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EUFAULA, a handsome post-village of Barbour county, Alabama, on the right bank of the Chattahoochee river, 90 miles E. S. E. from Montgomery. It is finely situated on a bluff which rises about 200 feet above the level of the river. It is the centre of an active and increasing trade. About 20,000 bales of cotton are annually shipped at this place in steamboats. The navigation is usually open from November to June. Eufaula has 4 churches, 25 stores, and several newspaper offices. Population in 1853, 3000.


CLAYTON, a post-village, capital of Barbour county, Alabama, 75 miles S. E. from Montgomery. Population, about 400.


COWEKEE creek, of Barbour county, Alabama, flows into the Chattahoochee, about 10 miles above Eufaula.

COWEKEE, or COWIKEE, a post-office of Barbour county, Alabama.


BARBOUR, a county in the E. S. E. part of Alabama, has an area of 825 square miles. The Chattahoochee river forms the entire E. boundary, and it is also drained by Pea river. The surface is undulating; the soil of the river bottoms is fertile. Cotton and Indian corn are the staples. In 1850 it produced 21,573 bales of cotton; 742,132 bushels of corn; 81,164 of oats, and 5290 hogsheads of sugar, a greater quantity than was raised in any other county of the state. There were 3 tanneries, 10 grist and saw mills, and 5 wheelwright establishments. It contained 35 churches, and 3 newspaper establishments. There were 435 pupils attending public schools, and 240 attending academies and other schools. The county is partly covered by forests of pine. The Chattahoochee river is navigable for steamboats. Capital, Clayton. Population, 23,632, of whom 12,852 were free, and 10,780, slaves.

ALABAMA, one of the Southern States of the American confederacy, is bounded on the N. by Tennessee, E. by Georgia, S. by Florida and the Gulf of Mexico, and W. by Mississippi. It lies between 30 10' and 35 N. latitude, and between 85 and 88 30' W. longitude; being about 330 miles in extreme length from N. to S., and 300 miles in its greatest breadth; including an area of 50,722 square miles, or 32,462,080 acres, only 4,435,614 of which were improved in 1850.

Population.--The number of inhabitants in the state in 1820 was 127,901; 309,527 in 1830; 590,756 in 1840; and 771,671 in 1850; of whom 219,728 were white males, 206,779 white females, 1047 free colored males, 1225 free colored females, and 171,853 male and 171,037 female slaves. There were 73,786 families, occupying 73,070 dwellings. Representative population 634,514. There were 9084 deaths in the year ending June, 1850, or 12 persons in every one thousand. Of the population in 1850, 237,542 only were born within the state; 182,490 in other states; 941 in England; 3639 in Ireland; 584 in Scotland; 67 in Wales; 49 in British America; 1068 in Germany; 503 in France; 787 in other countries, and 1109 whose places of birth were unknown. There were 308 blind, of whom 164 were whites, 3 free colored, and 141 slaves--211 deaf and dumb, of whom 157 were whites, 1 free colored, and 53 slaves. The number of paupers who had received support in the year ending June 1, 1850, was 363, of whom 11 were foreigners.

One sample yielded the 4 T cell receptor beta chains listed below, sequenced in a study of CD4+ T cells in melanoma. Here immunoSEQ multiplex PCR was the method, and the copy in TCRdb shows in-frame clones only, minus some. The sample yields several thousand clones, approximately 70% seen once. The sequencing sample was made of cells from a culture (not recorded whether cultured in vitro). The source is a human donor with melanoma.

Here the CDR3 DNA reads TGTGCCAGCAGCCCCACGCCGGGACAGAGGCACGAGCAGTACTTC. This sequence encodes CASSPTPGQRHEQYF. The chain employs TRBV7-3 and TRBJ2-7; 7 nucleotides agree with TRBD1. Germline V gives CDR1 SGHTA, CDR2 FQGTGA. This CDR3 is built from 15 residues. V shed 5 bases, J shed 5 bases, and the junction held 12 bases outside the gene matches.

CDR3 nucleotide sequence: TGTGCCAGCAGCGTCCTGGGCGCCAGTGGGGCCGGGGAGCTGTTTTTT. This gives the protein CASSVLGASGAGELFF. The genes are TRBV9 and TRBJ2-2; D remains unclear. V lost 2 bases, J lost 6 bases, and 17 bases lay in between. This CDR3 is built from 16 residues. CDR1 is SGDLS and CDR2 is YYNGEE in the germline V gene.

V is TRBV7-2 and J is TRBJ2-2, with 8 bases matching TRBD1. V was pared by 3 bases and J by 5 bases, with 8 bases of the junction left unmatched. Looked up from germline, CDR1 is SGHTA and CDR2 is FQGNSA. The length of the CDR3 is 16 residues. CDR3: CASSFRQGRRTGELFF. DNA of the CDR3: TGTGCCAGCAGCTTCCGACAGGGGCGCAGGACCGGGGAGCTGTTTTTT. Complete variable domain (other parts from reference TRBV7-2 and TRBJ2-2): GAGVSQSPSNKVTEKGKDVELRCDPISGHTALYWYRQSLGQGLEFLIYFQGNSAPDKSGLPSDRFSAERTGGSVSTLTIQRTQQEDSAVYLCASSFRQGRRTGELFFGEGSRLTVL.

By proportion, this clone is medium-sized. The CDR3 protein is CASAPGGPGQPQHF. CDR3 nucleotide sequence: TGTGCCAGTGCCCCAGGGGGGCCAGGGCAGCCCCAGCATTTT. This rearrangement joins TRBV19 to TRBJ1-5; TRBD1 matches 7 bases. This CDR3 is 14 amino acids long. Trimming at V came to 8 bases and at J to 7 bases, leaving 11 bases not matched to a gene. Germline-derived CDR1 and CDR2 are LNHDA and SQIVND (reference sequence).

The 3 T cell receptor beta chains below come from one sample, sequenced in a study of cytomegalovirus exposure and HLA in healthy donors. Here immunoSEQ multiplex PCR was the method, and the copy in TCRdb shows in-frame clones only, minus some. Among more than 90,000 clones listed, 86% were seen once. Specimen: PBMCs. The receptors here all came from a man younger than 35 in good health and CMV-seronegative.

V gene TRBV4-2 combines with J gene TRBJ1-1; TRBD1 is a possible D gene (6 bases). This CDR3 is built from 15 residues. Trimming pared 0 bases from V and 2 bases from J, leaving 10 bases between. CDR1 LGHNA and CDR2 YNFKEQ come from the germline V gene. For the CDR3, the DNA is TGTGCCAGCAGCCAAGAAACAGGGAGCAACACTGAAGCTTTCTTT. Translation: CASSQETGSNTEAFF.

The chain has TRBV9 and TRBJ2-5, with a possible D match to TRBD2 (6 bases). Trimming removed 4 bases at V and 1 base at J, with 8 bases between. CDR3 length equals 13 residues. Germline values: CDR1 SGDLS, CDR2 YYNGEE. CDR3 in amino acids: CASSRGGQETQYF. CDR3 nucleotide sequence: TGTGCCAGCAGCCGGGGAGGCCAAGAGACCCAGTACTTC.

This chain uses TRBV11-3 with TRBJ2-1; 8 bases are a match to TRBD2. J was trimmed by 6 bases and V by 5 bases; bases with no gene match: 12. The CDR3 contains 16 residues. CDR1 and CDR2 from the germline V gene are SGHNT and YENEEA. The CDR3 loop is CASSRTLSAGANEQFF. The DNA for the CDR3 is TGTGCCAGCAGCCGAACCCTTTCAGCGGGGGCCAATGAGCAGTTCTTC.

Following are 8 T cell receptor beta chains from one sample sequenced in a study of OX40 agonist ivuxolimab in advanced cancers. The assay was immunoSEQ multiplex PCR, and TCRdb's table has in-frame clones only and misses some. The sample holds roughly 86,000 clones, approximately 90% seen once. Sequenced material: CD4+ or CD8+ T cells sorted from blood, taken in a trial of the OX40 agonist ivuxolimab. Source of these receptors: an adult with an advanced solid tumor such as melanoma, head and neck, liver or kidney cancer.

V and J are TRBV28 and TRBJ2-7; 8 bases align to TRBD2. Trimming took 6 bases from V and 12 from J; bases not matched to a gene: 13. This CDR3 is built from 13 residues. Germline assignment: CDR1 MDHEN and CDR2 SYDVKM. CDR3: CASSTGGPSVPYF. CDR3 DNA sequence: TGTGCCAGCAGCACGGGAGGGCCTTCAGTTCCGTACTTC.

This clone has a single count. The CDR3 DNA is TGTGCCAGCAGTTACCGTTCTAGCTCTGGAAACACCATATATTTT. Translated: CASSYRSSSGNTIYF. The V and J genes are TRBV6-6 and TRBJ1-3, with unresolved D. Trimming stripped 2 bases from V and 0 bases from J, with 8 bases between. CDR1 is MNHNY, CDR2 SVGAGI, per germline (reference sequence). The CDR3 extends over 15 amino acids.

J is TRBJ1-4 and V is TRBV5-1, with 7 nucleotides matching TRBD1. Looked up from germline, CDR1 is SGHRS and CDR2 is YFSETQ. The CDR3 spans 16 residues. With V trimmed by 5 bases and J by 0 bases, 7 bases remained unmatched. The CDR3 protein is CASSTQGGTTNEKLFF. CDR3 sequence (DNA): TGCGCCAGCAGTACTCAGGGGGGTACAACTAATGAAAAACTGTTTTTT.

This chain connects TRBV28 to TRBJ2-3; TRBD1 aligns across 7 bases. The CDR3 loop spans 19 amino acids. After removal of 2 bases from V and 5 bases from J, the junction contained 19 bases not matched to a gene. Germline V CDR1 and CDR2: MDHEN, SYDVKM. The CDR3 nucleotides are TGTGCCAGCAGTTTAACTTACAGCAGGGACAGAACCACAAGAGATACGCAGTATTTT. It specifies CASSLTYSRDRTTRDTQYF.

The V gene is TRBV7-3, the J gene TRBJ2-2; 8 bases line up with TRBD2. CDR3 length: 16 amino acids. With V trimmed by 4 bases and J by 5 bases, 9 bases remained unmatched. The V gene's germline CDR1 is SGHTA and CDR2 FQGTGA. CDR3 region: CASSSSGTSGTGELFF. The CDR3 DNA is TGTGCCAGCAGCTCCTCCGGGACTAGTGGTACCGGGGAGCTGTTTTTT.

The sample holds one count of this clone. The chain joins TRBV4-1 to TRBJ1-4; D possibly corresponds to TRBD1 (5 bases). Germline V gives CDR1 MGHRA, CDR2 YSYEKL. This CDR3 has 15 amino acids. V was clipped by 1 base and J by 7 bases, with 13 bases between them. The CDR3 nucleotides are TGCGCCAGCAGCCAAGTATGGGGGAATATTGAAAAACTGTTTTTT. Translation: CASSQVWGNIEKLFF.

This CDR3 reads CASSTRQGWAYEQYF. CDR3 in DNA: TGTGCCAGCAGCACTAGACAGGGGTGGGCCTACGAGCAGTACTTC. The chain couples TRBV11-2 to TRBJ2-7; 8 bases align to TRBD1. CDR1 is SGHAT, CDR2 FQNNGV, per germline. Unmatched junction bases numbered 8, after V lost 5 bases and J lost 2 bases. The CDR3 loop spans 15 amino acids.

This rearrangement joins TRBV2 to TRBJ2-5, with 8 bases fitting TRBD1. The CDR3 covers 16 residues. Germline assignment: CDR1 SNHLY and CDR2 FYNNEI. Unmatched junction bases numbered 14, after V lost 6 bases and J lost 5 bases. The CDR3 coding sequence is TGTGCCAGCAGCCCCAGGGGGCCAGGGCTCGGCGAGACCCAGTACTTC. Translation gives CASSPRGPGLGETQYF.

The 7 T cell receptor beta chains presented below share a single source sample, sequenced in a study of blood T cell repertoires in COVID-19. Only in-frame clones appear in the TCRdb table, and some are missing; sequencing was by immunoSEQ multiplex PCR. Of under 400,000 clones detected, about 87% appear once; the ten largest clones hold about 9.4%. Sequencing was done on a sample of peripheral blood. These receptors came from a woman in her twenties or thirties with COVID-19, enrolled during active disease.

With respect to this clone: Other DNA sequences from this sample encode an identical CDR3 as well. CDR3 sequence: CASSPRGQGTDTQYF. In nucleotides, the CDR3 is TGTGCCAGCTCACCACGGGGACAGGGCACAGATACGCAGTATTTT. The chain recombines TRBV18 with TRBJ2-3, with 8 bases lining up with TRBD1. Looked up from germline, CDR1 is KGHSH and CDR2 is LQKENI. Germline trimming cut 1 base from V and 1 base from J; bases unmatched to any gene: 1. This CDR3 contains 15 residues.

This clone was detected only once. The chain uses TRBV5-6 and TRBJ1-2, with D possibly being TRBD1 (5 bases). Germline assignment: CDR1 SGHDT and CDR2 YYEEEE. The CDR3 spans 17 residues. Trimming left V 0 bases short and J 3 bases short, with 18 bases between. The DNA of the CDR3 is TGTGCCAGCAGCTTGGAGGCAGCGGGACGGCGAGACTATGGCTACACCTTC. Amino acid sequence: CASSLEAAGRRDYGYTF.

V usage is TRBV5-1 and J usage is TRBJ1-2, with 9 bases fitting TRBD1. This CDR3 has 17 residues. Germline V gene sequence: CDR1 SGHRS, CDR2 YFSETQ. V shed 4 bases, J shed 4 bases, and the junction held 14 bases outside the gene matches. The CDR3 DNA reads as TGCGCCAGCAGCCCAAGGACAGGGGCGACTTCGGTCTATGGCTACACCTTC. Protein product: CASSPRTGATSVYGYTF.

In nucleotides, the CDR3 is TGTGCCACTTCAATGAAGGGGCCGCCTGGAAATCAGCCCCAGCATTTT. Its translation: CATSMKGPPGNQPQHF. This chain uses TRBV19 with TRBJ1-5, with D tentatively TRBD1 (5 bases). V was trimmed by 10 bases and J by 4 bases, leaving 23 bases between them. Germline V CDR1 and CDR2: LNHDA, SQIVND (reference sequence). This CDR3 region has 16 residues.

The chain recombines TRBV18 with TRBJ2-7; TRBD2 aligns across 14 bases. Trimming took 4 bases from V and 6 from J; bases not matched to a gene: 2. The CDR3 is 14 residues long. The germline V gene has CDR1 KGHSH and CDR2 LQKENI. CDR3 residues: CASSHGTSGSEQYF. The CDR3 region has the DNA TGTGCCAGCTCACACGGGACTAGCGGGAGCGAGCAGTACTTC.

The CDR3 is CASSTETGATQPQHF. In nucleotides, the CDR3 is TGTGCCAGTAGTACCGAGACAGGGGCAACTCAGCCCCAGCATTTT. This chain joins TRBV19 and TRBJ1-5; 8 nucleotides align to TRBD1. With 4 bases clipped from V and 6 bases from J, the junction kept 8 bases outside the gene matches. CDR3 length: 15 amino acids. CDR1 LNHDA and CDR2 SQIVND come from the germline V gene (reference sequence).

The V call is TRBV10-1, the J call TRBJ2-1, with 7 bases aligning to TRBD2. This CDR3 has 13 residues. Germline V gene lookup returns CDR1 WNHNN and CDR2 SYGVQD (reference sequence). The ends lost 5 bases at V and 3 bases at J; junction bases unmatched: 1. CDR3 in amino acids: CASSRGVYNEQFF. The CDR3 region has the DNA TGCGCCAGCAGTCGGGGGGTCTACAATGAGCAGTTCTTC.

Counties.--There are in Alabama 52 counties, viz. Autauga, Baldwin, Barbour, Benton, Blount, Bibb, Butler, Chambers, Clarke, Choctaw, Cherokee, Coffee, Conecuh, Coosa, Covington, Dale, Dallas, De Kalb, Fayette, Franklin, Greene, Hancock, Henry, Jackson, Jefferson, Lawrence, Lowndes, Lauderdale, Limestone, Macon, Madison, Marion, Marengo, Marshall, Mobile, Monroe, Montgomery, Morgan, Perry, Pickens, Pike, Randolph, Russell, Shelby, St. Clair, Sumter, Talladega, Tallapoosa, Tuscaloosa, Walker, Washington, and Wilcox.

Cities and Towns.--Mobile is the commercial metropolis of Alabama, with a population of 20,513; the other principal towns are Montgomery, the capital of the state, population 4955; Huntsville, population, 2863; Tuscaloosa, population above 2000. Florence, population about 1200.

Face of the Country, Mountains, &c.--The Alleghany mountains have their termination in the N. part of Alabama, where they become depressed to little more than elevated hills. The state gradually declines from the north to the Gulf of Mexico; being hilly and broken in the centre, and level for 50 or 60 miles from the coast. All the rivers of any magnitude, except the Tennessee, (which makes a bend into the north part of the state,) descend toward the Gulf of Mexico.

Minerals.--Alabama is rich in mineral treasures, particularly in coal, iron, lime, and marble. Red ochre, lead, (scattered about the state in various parts,) and manganese are also met with. Iron is found extensively in Shelby, Bibb, Jefferson, and Tuscaloosa counties. Bituminous coal of a superior quality abounds. "A vein of this coal is first seen in the bed of the Black Warrior river, near Tuscaloosa, and pursues a N. E. direction till it crosses the Alabama and Coosa rivers at or just above their falls, and thence probably passes into Georgia." (De Bow's Industrial Resources.) There are salt, sulphur, and chalybeate springs in different sections of the state. Gold has been found in St. Clair county, and a mine was worked there for a short time. Beautifully variegated marbles exist near the head of navigation on the rivers, particularly on the Cahawba, and in Talladega county. Some of these marbles are buff-colored, filled with organic remains, some white and crystalline, and some are black. Statuary granite, said to be the best in the United States, and marble of a superior quality, are found in Coosa county: a more particular notice of these, however, will be given under the head of COOSA.

Rivers, Bays, &c.--The principal bays in Alabama are Mobile bay, extending north 30 miles from the Gulf of Mexico; Bonesecour


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11/26/2011 Last updated